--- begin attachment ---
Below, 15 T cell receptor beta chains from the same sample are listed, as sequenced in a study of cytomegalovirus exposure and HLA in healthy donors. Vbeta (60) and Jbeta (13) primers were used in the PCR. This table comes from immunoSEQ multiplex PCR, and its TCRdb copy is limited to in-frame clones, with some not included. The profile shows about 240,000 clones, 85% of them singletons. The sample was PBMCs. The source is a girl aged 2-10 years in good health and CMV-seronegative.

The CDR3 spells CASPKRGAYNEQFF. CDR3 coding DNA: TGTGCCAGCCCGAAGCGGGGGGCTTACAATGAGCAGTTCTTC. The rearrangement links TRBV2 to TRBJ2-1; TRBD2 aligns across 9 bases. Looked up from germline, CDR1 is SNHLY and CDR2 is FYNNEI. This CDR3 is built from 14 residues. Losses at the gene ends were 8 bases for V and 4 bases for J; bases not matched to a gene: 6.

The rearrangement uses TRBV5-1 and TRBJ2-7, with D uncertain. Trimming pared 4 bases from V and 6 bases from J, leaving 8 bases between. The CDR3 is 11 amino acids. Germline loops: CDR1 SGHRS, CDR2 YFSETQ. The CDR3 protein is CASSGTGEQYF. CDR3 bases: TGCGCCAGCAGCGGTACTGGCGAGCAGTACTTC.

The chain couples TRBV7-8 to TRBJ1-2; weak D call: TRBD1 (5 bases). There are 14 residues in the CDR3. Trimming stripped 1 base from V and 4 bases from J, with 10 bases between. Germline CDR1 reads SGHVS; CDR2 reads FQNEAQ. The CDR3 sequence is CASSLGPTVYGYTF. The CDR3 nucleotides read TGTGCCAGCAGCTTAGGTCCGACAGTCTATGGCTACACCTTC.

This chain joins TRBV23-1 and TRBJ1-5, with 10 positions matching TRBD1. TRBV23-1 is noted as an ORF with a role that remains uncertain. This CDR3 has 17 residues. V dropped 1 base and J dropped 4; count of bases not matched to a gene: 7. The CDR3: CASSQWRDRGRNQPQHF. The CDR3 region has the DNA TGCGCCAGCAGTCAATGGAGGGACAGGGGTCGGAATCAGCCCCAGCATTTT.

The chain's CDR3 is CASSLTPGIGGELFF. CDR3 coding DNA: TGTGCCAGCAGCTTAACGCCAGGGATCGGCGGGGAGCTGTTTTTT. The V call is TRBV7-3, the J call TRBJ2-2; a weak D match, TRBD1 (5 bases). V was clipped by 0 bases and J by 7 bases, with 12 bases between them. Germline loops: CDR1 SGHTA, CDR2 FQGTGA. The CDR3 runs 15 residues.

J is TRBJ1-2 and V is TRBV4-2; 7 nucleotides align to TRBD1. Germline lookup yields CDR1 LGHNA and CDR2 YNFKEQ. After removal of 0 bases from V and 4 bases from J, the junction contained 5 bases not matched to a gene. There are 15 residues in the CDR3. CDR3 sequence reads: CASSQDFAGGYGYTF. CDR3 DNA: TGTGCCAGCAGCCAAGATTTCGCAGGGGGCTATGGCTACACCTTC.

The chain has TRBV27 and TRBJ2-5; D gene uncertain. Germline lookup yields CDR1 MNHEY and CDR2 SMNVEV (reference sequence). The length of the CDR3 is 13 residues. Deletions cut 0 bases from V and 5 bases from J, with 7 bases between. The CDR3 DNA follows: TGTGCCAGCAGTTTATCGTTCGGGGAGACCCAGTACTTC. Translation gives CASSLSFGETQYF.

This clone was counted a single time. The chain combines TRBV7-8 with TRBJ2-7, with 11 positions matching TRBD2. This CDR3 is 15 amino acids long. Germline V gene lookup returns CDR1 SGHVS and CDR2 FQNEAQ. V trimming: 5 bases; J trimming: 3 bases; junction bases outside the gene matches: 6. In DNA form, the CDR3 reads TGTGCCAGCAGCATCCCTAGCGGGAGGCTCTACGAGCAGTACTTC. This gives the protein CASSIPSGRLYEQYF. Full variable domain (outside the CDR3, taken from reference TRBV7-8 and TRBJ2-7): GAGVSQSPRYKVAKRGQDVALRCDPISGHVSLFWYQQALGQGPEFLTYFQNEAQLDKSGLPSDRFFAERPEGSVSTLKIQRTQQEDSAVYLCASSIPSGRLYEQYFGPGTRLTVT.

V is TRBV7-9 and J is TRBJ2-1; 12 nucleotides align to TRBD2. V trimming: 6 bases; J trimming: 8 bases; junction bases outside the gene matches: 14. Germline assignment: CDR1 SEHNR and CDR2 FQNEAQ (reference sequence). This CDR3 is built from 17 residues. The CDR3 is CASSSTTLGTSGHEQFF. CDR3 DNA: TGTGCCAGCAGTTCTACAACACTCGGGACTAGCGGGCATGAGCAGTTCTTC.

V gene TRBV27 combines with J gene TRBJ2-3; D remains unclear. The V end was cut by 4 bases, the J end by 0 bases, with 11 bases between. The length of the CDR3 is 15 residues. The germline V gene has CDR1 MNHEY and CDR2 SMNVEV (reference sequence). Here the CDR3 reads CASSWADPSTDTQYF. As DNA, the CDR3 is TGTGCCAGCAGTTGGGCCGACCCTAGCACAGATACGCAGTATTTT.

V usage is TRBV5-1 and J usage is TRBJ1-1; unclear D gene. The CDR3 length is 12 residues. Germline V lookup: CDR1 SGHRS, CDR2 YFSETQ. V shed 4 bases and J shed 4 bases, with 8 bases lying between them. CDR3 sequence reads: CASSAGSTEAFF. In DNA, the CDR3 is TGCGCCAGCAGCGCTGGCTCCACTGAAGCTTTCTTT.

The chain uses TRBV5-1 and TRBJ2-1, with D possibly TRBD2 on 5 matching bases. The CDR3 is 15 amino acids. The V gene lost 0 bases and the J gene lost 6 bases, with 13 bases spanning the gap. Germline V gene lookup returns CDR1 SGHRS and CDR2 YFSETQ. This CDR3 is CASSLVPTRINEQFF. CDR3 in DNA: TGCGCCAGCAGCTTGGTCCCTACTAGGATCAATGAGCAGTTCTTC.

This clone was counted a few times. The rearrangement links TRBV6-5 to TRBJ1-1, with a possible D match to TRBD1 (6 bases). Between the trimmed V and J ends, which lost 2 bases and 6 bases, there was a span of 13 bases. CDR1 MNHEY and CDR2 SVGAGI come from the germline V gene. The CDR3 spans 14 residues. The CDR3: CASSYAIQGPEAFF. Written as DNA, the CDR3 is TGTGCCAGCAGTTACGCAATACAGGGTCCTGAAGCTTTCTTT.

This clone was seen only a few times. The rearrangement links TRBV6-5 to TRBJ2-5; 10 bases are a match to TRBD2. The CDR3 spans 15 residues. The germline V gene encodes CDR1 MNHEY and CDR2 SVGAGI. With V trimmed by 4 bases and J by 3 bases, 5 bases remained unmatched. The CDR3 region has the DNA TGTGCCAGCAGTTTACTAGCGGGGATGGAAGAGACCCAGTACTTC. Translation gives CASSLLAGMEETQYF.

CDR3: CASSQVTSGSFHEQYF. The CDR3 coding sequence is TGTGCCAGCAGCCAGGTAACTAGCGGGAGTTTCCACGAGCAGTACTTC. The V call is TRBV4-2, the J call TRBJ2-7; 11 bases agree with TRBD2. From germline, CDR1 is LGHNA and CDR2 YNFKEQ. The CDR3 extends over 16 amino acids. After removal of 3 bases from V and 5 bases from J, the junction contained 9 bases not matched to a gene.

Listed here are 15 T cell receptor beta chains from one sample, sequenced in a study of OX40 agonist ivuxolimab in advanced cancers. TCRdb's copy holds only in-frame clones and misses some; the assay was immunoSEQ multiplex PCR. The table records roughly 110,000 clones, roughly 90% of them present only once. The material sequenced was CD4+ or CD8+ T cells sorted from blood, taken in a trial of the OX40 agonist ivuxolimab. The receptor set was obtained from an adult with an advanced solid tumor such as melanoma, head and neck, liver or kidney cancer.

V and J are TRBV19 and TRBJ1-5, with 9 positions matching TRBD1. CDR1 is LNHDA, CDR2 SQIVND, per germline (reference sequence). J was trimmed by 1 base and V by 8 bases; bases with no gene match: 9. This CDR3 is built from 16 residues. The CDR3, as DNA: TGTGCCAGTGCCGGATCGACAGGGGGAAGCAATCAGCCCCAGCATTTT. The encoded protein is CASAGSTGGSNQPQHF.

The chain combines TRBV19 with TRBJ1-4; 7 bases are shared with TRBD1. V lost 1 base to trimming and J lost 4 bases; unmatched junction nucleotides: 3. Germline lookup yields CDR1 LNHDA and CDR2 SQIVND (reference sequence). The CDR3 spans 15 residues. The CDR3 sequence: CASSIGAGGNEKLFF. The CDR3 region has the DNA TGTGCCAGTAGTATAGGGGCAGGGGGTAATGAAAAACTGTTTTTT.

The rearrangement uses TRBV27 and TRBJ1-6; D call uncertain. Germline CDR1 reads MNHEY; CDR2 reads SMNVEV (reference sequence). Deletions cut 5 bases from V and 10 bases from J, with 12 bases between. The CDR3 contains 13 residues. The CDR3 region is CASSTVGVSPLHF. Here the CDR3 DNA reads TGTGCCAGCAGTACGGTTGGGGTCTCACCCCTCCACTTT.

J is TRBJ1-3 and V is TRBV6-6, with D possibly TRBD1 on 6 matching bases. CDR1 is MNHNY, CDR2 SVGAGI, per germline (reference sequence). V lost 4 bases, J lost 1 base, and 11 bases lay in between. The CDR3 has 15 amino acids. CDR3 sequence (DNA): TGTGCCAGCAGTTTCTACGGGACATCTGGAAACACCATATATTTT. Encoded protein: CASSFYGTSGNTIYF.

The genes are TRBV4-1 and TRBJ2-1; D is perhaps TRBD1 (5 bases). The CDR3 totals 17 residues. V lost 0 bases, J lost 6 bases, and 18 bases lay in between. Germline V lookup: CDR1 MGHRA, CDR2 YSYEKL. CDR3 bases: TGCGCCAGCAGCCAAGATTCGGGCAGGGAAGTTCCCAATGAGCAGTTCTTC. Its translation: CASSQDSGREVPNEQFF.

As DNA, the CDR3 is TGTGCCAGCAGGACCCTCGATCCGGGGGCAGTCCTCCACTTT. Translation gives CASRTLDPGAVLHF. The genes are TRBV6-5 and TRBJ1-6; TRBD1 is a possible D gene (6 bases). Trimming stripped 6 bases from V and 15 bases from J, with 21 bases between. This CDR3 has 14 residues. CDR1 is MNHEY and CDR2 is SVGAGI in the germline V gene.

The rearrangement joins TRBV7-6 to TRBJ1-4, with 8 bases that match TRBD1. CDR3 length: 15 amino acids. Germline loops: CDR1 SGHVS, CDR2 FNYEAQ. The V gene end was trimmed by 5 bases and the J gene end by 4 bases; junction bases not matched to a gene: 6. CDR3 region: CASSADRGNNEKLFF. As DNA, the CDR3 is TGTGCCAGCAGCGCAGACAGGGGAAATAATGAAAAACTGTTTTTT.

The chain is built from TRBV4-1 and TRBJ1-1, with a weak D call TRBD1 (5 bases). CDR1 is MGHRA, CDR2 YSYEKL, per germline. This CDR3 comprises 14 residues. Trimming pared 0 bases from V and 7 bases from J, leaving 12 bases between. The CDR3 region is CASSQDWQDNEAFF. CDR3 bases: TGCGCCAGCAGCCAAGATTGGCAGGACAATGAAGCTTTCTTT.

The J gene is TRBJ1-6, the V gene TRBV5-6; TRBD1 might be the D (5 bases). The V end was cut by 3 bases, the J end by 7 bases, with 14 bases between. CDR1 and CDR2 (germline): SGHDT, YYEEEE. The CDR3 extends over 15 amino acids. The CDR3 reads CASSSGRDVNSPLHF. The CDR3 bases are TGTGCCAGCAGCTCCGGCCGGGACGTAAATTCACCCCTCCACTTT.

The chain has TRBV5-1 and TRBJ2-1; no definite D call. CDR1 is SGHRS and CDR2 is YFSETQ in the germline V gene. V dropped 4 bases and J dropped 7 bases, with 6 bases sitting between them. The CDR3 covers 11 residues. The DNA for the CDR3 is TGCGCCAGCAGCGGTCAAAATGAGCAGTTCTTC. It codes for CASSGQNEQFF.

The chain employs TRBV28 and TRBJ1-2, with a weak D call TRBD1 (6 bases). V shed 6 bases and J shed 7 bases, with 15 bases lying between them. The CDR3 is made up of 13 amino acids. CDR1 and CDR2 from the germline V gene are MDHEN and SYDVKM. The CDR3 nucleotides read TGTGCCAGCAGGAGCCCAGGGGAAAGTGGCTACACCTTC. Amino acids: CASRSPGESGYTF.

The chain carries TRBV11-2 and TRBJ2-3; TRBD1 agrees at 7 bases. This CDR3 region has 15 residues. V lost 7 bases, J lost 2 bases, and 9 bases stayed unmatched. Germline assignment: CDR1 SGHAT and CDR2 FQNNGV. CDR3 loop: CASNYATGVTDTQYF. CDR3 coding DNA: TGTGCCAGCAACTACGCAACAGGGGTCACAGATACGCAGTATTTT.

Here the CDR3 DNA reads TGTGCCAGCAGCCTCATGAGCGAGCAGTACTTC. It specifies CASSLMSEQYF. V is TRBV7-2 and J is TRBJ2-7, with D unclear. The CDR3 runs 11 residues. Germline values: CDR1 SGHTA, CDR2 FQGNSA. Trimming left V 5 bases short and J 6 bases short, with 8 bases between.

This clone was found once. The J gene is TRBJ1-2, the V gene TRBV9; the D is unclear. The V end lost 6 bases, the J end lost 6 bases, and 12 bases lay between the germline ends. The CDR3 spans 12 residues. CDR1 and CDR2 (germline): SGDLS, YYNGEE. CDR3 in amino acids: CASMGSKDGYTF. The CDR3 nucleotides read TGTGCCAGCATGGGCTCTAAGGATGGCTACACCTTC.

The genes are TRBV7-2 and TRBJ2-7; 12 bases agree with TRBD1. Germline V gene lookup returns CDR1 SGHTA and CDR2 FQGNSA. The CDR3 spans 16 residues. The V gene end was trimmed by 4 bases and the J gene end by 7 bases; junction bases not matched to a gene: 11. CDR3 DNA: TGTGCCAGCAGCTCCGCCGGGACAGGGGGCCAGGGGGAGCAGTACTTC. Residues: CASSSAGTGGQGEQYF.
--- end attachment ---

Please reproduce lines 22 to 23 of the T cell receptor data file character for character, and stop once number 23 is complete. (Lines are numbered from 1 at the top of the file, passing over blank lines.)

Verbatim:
The genes are TRBV4-1 and TRBJ2-1; D is perhaps TRBD1 (5 bases). The CDR3 totals 17 residues. V lost 0 bases, J lost 6 bases, and 18 bases lay in between. Germline V lookup: CDR1 MGHRA, CDR2 YSYEKL. CDR3 bases: TGCGCCAGCAGCCAAGATTCGGGCAGGGAAGTTCCCAATGAGCAGTTCTTC. Its translation: CASSQDSGREVPNEQFF.

As DNA, the CDR3 is TGTGCCAGCAGGACCCTCGATCCGGGGGCAGTCCTCCACTTT. Translation gives CASRTLDPGAVLHF. The genes are TRBV6-5 and TRBJ1-6; TRBD1 is a possible D gene (6 bases). Trimming stripped 6 bases from V and 15 bases from J, with 21 bases between. This CDR3 has 14 residues. CDR1 is MNHEY and CDR2 is SVGAGI in the germline V gene.